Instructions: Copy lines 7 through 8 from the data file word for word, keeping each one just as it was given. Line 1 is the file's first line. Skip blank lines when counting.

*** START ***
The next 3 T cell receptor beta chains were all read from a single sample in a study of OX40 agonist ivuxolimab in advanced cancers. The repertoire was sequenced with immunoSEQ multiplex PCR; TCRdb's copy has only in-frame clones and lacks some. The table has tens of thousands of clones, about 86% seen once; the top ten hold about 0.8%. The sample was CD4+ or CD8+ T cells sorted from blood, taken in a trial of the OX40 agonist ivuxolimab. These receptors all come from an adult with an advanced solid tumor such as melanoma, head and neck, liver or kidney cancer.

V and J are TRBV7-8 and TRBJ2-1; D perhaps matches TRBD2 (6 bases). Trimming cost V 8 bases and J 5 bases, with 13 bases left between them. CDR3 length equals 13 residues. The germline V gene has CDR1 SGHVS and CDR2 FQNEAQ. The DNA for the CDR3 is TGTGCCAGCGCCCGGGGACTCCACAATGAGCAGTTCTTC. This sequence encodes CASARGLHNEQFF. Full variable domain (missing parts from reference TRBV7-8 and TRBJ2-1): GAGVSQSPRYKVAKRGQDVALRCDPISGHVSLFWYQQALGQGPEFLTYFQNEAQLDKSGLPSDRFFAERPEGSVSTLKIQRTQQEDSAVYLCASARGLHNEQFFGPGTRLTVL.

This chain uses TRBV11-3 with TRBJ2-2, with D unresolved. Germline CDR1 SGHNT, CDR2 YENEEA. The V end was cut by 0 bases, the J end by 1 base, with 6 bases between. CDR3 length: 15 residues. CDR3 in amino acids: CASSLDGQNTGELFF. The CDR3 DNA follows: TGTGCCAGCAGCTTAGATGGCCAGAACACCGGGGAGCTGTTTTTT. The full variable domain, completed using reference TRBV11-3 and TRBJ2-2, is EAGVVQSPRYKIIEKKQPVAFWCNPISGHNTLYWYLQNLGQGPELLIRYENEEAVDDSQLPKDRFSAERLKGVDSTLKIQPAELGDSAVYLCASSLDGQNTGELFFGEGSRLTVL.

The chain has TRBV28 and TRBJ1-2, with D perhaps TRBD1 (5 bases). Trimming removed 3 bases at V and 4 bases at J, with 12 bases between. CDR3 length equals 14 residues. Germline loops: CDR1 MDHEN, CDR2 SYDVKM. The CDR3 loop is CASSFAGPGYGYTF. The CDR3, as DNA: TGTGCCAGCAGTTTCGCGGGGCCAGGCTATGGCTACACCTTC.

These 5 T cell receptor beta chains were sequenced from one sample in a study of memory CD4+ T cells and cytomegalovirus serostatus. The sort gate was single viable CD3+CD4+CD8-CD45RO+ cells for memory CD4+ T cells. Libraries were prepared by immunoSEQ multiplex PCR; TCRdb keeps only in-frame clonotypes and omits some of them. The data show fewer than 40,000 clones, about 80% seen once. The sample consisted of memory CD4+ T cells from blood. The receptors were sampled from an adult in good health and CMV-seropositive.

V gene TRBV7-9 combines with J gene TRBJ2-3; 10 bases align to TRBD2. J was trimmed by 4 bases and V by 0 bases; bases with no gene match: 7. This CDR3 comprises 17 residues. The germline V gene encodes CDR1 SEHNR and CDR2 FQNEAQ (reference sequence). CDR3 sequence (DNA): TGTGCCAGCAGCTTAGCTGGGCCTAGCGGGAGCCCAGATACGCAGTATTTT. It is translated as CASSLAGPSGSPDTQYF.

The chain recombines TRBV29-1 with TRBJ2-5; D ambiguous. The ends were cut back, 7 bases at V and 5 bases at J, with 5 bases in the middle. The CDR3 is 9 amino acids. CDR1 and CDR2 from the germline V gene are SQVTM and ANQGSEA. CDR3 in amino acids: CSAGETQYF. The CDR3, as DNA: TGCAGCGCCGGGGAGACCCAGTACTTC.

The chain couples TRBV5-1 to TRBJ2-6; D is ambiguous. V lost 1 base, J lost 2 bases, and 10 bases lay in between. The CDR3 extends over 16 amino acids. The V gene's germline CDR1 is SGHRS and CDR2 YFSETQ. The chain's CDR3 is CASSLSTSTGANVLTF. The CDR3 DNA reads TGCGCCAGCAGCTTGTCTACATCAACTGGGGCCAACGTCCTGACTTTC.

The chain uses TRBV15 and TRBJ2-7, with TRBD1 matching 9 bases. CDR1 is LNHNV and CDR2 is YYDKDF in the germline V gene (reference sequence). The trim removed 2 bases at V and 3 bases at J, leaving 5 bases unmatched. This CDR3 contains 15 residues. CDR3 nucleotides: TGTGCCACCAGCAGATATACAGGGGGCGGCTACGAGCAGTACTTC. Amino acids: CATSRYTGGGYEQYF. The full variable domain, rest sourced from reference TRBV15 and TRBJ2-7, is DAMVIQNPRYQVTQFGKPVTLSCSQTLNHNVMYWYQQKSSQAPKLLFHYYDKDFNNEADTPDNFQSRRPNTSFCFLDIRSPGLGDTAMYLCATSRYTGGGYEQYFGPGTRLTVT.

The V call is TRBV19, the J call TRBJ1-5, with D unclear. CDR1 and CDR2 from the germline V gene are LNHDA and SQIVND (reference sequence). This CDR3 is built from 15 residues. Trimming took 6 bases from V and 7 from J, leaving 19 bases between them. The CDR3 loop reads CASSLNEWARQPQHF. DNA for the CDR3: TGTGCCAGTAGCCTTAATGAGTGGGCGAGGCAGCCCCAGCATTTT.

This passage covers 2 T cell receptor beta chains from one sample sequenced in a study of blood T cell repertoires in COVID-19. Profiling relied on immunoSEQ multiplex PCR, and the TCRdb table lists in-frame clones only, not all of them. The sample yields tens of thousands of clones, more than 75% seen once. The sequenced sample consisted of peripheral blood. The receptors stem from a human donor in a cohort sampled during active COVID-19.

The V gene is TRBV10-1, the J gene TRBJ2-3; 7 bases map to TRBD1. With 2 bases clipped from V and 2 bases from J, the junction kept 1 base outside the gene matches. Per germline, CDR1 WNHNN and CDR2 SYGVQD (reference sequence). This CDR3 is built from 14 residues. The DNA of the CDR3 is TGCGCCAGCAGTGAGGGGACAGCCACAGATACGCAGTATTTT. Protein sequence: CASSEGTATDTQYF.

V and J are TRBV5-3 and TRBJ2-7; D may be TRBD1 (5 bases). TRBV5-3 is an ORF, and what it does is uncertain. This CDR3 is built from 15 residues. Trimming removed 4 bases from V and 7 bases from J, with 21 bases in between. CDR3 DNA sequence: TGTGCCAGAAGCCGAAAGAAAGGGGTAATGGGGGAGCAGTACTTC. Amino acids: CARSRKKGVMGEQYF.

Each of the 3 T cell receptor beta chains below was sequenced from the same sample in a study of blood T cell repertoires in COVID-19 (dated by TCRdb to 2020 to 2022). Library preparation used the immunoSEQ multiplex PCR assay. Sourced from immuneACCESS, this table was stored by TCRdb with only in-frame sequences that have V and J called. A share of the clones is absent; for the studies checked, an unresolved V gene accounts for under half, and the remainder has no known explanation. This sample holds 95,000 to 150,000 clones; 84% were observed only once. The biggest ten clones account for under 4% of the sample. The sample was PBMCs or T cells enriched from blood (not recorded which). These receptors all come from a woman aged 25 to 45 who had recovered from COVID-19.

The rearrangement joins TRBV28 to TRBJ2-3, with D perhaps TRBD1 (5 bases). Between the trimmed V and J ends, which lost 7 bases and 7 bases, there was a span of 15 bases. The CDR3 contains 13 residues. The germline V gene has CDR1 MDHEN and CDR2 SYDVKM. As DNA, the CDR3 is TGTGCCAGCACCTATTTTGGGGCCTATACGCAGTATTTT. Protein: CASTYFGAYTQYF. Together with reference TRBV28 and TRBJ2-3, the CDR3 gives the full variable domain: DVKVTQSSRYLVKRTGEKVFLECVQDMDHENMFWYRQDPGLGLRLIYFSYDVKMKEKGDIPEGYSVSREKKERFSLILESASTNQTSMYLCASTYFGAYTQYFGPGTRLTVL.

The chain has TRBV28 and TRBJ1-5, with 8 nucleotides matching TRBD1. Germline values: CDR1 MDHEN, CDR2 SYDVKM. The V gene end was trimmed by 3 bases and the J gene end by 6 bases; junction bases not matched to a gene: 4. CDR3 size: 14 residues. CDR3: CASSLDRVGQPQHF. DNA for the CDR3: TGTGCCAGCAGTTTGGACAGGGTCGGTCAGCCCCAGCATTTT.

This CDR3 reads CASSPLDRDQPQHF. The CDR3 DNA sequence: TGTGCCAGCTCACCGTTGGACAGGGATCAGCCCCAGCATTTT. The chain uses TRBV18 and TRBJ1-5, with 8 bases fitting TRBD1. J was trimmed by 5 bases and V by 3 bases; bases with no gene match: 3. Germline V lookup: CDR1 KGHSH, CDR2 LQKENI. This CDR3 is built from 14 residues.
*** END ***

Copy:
The chain recombines TRBV29-1 with TRBJ2-5; D ambiguous. The ends were cut back, 7 bases at V and 5 bases at J, with 5 bases in the middle. The CDR3 is 9 amino acids. CDR1 and CDR2 from the germline V gene are SQVTM and ANQGSEA. CDR3 in amino acids: CSAGETQYF. The CDR3, as DNA: TGCAGCGCCGGGGAGACCCAGTACTTC.

The chain couples TRBV5-1 to TRBJ2-6; D is ambiguous. V lost 1 base, J lost 2 bases, and 10 bases lay in between. The CDR3 extends over 16 amino acids. The V gene's germline CDR1 is SGHRS and CDR2 YFSETQ. The chain's CDR3 is CASSLSTSTGANVLTF. The CDR3 DNA reads TGCGCCAGCAGCTTGTCTACATCAACTGGGGCCAACGTCCTGACTTTC.